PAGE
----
from panther_base_helpers import deep_get
from panther_oss_helpers import get_dictionary, put_dictionary
def store_login_info(key, event):
# Map the user to the lon/lat and time of the most recent login
"city": deep_get(event, "client", "geographicalContext", "city"),
"lon": deep_get(event, "client", "geographicalContext", "geolocation", "lon"),
"lat": deep_get(event, "client", "geographicalContext", "geolocation", "lat"),
"time": event.get("p_event_time")
This methodology can be extended to store highly complex data sets in DynamoDB.

String Sets

These Panther-provided helper functions allow detections to cache string sets:
  • get_string_set: Get the string set's current value
  • put_string_set: Overwrite a string set
  • add_to_string_set: Add one or more strings to a set
  • remove_from_string_set: Remove one or more strings from a set
  • reset_string_set: Empty the set
  • set_key_expiration: Set the lifetime of the string set


The rule below provides a demonstration of caching string sets.
from panther_oss_helpers import add_to_string_set, get_string_set
def rule(event):
if event['eventName'] != 'AssumeRole':
return False
role_arn = event['requestParameters'].get('roleArn')
if not role_arn:
return False
role_arn_key = '{}-UniqueSourceIPs'.format(role_arn)
ip_addr = event['sourceIPAddress']
previously_seen_ips = get_string_set(role_arn_key)
# If this the only value, trust on first use
if len(previously_seen_ips) == 0:
add_to_string_set(role_arn_key, ip_addr)
return False
if ip_addr not in previously_seen_ips:
return True
return False


To implement a counter-based rule, use one or more of the following functions:
  • get_counter: Get the latest counter value
  • increment_counter: Add to the counter (default of 1)
  • reset_counter: Reset the counter to 0
  • set_key_expiration: Set the lifetime of the counter


The rule below provides a demonstration of using counters.
from panther_oss_helpers import increment_counter, set_key_expiration, reset_counter
def rule(event):
# Filter to only analyze AccessDenied calls
if event.get('errorCode') != 'AccessDenied':
return False
# Create our counter key, which should be fairly unique
key = '{}-AccessDeniedCounter'.format(event['userIdentity'].get('arn'))
# Increment the counter, and then check the current value
hourly_error_count = increment_counter(key)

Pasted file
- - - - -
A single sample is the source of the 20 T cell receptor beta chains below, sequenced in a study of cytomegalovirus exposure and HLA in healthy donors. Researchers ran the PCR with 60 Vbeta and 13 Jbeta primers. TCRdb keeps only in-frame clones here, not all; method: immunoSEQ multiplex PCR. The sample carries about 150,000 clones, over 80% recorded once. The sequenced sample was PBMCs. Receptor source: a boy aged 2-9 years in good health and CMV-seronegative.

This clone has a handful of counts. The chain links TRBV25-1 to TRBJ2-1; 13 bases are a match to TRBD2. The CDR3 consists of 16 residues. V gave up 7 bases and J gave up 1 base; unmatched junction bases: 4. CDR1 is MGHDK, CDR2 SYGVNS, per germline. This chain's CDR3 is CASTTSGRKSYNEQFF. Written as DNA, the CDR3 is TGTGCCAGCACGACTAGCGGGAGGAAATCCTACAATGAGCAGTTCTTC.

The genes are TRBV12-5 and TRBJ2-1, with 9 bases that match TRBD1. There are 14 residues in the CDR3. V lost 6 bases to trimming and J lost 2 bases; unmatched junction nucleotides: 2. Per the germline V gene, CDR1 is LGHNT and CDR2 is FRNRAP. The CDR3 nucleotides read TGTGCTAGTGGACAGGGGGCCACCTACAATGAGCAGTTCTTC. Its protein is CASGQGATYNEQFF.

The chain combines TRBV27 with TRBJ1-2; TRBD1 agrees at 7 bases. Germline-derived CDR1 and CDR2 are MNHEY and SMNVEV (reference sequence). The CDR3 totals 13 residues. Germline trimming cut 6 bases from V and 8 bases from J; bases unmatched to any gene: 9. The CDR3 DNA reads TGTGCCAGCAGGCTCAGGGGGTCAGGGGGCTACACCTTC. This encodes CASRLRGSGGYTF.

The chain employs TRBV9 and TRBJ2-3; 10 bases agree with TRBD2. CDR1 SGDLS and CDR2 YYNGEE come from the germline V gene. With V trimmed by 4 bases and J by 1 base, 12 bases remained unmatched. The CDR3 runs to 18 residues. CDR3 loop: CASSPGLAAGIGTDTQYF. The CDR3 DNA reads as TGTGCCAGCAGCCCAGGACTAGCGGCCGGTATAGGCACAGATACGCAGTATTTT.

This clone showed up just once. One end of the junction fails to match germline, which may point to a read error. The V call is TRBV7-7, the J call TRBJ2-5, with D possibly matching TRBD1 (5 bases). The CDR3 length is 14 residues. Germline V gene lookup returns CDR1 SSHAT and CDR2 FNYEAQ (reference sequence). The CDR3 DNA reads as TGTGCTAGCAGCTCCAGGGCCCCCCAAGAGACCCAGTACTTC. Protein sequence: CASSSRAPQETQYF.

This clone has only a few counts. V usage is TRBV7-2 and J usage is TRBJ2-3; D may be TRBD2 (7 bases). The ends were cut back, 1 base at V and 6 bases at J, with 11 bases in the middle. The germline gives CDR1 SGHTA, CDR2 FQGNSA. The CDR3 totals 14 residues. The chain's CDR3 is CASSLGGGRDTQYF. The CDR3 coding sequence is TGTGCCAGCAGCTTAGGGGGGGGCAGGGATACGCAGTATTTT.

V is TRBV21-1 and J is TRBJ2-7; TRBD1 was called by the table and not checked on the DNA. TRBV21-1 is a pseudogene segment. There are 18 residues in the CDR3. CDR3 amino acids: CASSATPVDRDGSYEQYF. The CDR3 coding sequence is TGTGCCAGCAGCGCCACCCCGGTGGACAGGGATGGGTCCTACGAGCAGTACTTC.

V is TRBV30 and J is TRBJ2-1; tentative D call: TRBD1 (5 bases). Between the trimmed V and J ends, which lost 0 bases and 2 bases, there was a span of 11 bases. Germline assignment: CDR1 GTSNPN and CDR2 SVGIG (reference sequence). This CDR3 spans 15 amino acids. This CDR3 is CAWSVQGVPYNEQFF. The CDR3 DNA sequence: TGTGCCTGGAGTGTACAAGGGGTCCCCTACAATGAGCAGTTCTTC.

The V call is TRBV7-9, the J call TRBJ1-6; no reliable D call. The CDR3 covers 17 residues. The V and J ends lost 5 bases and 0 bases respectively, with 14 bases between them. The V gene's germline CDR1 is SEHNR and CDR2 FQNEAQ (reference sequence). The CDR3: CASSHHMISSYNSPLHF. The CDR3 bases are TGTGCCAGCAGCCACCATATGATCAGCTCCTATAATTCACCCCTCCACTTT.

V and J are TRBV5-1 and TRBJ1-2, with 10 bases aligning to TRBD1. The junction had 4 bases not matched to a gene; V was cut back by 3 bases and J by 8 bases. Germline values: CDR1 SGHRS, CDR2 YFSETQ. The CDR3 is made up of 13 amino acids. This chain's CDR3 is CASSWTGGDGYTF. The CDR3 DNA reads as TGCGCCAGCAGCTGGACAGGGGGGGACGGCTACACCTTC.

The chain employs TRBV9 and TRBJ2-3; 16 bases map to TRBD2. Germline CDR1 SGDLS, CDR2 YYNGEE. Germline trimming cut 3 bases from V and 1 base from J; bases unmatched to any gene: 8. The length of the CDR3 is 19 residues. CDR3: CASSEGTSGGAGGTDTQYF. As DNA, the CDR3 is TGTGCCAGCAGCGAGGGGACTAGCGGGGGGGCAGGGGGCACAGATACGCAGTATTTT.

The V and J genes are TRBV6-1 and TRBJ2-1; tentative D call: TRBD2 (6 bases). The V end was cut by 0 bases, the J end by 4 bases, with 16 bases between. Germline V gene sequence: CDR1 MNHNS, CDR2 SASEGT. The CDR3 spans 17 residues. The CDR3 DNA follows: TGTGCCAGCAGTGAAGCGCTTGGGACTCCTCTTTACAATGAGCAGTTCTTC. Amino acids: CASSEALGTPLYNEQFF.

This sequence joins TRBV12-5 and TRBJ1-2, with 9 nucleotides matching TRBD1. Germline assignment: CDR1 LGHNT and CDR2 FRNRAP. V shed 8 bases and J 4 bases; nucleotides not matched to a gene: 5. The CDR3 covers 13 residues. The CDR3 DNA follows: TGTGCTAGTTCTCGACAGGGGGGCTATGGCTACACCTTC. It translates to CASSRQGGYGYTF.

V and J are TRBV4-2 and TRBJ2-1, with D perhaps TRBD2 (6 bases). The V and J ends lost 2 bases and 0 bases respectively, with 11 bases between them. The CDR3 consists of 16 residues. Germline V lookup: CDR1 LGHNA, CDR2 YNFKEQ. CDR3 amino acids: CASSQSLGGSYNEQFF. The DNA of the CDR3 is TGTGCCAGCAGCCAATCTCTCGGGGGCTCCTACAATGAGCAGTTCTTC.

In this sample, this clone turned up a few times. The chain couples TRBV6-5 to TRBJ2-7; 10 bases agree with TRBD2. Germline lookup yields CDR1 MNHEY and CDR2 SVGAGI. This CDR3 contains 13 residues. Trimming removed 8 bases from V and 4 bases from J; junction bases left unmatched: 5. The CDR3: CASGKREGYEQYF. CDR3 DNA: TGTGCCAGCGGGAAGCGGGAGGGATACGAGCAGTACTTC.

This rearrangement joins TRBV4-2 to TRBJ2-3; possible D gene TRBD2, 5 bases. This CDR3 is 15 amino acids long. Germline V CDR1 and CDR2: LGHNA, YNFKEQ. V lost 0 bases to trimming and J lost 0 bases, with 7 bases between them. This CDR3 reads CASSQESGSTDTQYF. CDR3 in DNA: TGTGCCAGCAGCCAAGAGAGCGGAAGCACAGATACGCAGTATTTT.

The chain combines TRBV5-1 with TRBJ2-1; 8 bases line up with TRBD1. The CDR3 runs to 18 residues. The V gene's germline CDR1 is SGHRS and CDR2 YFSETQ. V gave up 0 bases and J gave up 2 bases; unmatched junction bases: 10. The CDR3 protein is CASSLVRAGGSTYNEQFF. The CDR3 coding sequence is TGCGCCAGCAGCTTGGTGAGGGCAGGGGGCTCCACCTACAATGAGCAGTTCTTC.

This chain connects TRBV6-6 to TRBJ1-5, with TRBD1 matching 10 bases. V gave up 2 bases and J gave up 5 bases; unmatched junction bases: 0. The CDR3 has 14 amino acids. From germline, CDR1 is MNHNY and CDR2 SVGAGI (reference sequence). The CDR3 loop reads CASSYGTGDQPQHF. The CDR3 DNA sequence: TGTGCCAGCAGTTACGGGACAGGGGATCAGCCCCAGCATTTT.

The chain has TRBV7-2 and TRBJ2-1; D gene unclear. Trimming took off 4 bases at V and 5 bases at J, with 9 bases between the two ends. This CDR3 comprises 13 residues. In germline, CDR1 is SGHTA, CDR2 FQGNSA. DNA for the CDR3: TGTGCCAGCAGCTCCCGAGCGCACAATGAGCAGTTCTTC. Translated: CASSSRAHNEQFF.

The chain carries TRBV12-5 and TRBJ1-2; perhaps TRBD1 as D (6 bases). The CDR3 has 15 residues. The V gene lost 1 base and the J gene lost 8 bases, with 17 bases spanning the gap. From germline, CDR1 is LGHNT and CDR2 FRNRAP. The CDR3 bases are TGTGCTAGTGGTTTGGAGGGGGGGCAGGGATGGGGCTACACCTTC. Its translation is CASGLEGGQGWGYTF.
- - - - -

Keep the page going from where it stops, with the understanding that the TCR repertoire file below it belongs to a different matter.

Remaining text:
if hourly_error_count == 1:
set_key_expiration(key, time.time() + 3600)
elif failure_hourly_count >= 10:
# If it exceeds our threshold, reset and then return an alert
return True
return False

Using Timestamps to track state

A common use case for a DynamoDB cache is to track groups of events in a given period of time. Since all key-value pairs must be generated in code, timestamp tracking is not provided unless provided in values.
Detection writers should consider storing p_event_time when aggregating events.
Tip: Timestamps should not used in keys, since they are very rarely reproducible across an unpredictable series of event logs.

Time to Live (TTL)

Time to Live (TTL) allows rows in Panther's DynamoDB cache to be automatically deleted at a given timestamp. It can be useful as a deduplication strategy, or it can provide for efficient data cleanup.
  • An expiration date can optionally be defined for each row using set_key_expiration()
  • To generate an expiration timestamp, take the current unix timestamp at runtime and add a given number of seconds.
    • After the resulting timestamp passes, the row is automatically deleted within 48 hours.


Example from Panther's Geographically Improbable Okta Login detection:
# Expire the entry after a week so the table doesn't fill up with past users
set_key_expiration(key, str(( + timedelta(days=7)).timestamp()))


The dependency on DynamoDB for a cache means that special considerations need to be made to test and validate detection code:

Testing in the Panther Console

  • Unit Test invocations will communicate with DynamoDB unless the applicable functions are overridden with mocks.
  • The data sent and received to/from DynamoDB can be committed to alert_context() for debugging in Unit Test results.
  • It is not possible to browse the raw contents of DynamoDB.

Testing with CLI workflows

  • Detections in Panther leverage an AWS IAM Role to communicate with DynamoDB.
    • When using the panther_analysis_tool to execute Unit Tests locally or as part of a CI/CD workflow, this IAM Role is not accessible.
    • It is not possible to interact with the DynamoDB cache outside the context of the Panther Console, and so testing needs to simulate inputs and outputs.
  • To accommodate CI/CD workflows, we recommend mocking any functions that interact with DynamoDB to simulate the expected outputs.